- Consumer Heterogeneity and Paid Search Effectiveness: A Large Scale Field Experiment (PDF) — We ﬁnd that new and infrequent users are positively inﬂuenced by ads but that existing loyal users whose purchasing behavior is not inﬂuenced by paid search account for most of the advertising expenses, resulting in average returns that are negative. We discuss substitution to other channels and implications for advertising decisions in large ﬁrms. eBay-commissioned research, so salt to taste. (via Guardian)
- Google’s Help for Hacked Webmasters — what it says.
- 14 Lousy Web Design Trends Making a Comeback Thanks to HTML 5 — “mystery meat icons” a pet bugbear of mine.
- The Human Microbiome 101 (SlideShare) — SciFoo alum Jonathan Eisen’s talk. Informative, but super-notable for “complexity is astonishing, massive risk for false positive associations”. Remember this the next time your Big Data Scientist (aka kid with R) tells you one surprising variable predicts 66% of anything. I wish I had the audio from this talk!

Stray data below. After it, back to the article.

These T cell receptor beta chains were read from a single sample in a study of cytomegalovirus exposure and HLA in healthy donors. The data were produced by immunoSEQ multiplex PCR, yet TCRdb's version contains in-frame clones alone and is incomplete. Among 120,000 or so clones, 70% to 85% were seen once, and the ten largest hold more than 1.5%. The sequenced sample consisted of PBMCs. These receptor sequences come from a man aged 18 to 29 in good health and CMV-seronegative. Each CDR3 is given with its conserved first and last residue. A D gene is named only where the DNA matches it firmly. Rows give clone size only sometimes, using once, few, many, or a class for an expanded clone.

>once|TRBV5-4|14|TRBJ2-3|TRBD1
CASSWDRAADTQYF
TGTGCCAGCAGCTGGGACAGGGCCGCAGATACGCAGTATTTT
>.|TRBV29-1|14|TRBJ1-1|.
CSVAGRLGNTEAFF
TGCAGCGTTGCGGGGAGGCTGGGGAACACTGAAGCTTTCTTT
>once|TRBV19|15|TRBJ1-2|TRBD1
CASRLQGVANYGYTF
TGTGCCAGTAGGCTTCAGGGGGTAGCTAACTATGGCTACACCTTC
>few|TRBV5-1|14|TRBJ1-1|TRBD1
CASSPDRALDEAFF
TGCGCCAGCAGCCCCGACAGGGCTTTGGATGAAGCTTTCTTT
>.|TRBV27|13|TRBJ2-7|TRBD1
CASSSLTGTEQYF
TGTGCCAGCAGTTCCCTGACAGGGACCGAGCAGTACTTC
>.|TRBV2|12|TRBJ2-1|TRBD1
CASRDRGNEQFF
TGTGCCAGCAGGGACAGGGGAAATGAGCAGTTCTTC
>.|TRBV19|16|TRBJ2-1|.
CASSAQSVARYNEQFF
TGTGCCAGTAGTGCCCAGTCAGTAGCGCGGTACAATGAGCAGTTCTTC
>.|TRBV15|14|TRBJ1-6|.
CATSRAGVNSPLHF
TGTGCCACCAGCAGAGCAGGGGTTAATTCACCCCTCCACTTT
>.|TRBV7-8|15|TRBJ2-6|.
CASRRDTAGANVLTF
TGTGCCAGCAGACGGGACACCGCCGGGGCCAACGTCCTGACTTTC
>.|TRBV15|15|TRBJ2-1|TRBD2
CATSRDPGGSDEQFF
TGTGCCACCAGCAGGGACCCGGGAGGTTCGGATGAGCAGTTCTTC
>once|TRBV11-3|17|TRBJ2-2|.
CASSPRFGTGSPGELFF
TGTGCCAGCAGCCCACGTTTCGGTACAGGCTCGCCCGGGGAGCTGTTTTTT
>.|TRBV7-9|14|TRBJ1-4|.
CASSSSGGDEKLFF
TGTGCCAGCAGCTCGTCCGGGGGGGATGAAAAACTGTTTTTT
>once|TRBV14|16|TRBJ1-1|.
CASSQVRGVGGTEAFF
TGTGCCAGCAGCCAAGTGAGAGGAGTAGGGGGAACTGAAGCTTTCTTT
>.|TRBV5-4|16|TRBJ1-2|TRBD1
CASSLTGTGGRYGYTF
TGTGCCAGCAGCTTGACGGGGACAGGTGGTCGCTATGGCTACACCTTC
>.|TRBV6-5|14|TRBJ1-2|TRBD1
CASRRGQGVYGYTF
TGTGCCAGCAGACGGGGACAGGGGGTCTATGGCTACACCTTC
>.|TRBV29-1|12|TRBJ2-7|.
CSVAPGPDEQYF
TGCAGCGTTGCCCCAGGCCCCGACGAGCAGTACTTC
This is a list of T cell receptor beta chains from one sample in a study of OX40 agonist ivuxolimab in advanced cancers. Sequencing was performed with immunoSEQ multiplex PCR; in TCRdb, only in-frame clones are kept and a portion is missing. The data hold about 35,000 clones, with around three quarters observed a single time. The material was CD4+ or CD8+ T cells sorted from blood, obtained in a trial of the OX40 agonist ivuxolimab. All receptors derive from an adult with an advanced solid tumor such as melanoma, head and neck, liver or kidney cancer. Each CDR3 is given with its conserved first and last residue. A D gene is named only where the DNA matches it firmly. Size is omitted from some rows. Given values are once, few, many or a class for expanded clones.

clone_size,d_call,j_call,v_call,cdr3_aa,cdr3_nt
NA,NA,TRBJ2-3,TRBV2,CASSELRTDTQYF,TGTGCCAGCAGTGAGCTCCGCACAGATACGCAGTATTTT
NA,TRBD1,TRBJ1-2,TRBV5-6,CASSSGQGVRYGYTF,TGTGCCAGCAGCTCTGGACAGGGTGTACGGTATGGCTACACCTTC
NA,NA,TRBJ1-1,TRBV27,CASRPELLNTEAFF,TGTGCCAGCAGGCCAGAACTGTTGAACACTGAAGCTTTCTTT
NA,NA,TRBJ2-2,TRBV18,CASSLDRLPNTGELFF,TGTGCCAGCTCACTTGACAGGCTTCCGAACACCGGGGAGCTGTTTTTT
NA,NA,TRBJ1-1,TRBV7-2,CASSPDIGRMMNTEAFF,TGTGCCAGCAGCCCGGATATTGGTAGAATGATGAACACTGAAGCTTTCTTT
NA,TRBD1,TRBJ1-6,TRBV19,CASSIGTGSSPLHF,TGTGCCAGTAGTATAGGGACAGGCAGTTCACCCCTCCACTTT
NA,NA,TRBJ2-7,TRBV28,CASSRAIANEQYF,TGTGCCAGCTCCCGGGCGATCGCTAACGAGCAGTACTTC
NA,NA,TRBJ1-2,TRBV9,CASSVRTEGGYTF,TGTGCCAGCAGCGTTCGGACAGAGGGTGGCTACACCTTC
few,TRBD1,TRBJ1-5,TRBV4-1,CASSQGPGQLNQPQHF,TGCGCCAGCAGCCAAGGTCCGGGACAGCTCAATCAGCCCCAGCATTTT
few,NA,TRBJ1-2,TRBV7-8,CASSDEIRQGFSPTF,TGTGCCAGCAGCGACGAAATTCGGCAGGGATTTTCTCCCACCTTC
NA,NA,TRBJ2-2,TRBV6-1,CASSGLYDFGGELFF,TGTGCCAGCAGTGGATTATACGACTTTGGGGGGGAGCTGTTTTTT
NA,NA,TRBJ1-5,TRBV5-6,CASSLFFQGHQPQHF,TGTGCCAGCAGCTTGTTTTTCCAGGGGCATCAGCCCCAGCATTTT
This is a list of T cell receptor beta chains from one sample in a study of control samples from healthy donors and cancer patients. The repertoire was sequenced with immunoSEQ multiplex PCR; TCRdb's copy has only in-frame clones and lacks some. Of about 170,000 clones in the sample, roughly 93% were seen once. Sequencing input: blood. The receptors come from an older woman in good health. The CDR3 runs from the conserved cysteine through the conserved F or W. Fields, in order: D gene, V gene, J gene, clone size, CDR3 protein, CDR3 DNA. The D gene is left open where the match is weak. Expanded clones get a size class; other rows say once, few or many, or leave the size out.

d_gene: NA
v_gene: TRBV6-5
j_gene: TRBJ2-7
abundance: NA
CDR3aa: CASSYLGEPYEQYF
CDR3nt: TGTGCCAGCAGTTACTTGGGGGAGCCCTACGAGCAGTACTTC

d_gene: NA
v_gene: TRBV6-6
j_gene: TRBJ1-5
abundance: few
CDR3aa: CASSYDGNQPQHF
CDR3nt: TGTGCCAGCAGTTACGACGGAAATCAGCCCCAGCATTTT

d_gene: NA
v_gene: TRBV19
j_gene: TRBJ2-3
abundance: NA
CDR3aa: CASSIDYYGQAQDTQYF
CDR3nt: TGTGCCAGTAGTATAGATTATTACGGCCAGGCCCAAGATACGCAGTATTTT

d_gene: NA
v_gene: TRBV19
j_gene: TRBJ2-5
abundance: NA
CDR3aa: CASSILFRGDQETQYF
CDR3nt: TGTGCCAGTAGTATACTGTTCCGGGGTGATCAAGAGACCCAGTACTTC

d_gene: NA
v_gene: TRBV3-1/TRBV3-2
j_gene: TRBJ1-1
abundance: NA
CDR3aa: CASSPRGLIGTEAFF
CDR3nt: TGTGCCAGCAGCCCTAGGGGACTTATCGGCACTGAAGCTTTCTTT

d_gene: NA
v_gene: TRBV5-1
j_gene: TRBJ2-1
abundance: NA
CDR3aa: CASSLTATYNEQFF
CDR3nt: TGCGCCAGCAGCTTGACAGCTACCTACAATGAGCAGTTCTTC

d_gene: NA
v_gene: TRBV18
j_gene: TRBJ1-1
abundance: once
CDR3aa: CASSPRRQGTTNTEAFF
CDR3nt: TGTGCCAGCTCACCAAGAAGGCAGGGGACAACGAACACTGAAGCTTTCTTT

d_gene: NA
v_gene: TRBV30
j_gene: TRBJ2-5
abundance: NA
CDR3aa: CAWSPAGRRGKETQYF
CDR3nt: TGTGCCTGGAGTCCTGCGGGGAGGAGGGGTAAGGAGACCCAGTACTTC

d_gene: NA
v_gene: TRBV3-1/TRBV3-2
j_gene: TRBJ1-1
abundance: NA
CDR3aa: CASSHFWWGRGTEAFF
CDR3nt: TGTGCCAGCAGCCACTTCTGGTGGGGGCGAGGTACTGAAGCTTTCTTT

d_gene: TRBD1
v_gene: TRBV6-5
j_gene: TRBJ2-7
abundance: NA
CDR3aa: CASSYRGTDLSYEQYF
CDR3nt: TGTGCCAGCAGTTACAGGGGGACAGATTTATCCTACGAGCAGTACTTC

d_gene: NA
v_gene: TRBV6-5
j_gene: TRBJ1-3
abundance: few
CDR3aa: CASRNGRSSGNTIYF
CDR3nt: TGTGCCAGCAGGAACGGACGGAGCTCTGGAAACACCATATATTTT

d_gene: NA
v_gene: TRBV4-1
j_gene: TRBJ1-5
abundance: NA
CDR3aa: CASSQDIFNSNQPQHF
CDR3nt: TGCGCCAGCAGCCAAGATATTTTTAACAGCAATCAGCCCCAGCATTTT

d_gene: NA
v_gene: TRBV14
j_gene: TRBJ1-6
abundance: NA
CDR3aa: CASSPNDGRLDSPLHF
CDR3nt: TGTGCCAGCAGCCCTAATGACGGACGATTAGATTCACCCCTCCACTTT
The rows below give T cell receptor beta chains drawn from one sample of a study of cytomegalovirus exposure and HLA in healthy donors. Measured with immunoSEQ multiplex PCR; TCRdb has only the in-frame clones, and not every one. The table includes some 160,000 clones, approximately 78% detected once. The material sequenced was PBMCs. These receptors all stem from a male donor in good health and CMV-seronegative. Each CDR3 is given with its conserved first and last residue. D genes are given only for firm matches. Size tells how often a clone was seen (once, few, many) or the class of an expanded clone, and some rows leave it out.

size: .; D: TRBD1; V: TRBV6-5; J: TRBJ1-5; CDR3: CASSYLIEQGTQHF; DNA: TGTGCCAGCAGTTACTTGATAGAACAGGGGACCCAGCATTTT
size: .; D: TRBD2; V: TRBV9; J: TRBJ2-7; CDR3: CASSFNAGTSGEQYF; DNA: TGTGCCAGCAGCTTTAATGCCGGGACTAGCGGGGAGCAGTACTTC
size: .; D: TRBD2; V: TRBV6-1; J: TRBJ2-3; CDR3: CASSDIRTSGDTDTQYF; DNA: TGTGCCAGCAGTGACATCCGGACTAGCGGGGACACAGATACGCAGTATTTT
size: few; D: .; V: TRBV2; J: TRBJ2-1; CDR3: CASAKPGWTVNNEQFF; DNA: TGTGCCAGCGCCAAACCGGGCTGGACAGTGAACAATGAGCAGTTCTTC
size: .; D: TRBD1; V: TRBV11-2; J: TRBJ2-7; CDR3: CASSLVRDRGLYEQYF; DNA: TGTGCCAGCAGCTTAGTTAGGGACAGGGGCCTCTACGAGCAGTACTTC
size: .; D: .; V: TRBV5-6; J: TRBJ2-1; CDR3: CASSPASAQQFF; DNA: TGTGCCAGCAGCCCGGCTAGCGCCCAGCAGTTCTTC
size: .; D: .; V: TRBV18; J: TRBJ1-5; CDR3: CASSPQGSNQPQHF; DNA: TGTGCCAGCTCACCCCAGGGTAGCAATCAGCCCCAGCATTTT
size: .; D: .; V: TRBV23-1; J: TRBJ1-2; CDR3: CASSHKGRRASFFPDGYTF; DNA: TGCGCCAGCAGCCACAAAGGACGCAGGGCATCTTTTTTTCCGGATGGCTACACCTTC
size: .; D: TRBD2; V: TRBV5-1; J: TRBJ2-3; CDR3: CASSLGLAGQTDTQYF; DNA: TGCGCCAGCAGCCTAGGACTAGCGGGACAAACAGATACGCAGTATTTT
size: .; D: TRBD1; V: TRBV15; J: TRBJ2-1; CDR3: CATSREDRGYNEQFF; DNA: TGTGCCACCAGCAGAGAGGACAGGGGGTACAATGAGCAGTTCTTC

Ido Green on modern web app design considerations and characteristics of great web apps
The rapid pace of improvements in browser technologies and the growith of HTML5 have presented many opportunities and challenges for web app developers. In the following interview, Ido Green, developer advocate for Google Chrome OS, reviews some characteristics of the “modern” web app and covers a few design points and helpful tools developers should keep in mind. Green will expand on these ideas in an upcoming free webcast, “Modern Web Applications Utilizing HTML5 APIs,” on Thursday, May 30 at 10 a.m. PT.
What is a “modern” web app?Ido Green: A “modern” web app is an application that utilizes HTML5 APIs and browser technologies to let the users accomplish a certain goal.
In most of the “great” web applications we see several characteristics:
- They are self contained (maybe from here we got the term “one page application”) with one main goal.
- They feel “native”: they are leveraging HTML5 APIs that let the app have “native” capabilities, like Offline, Geo, drag and drop, transitions, etc.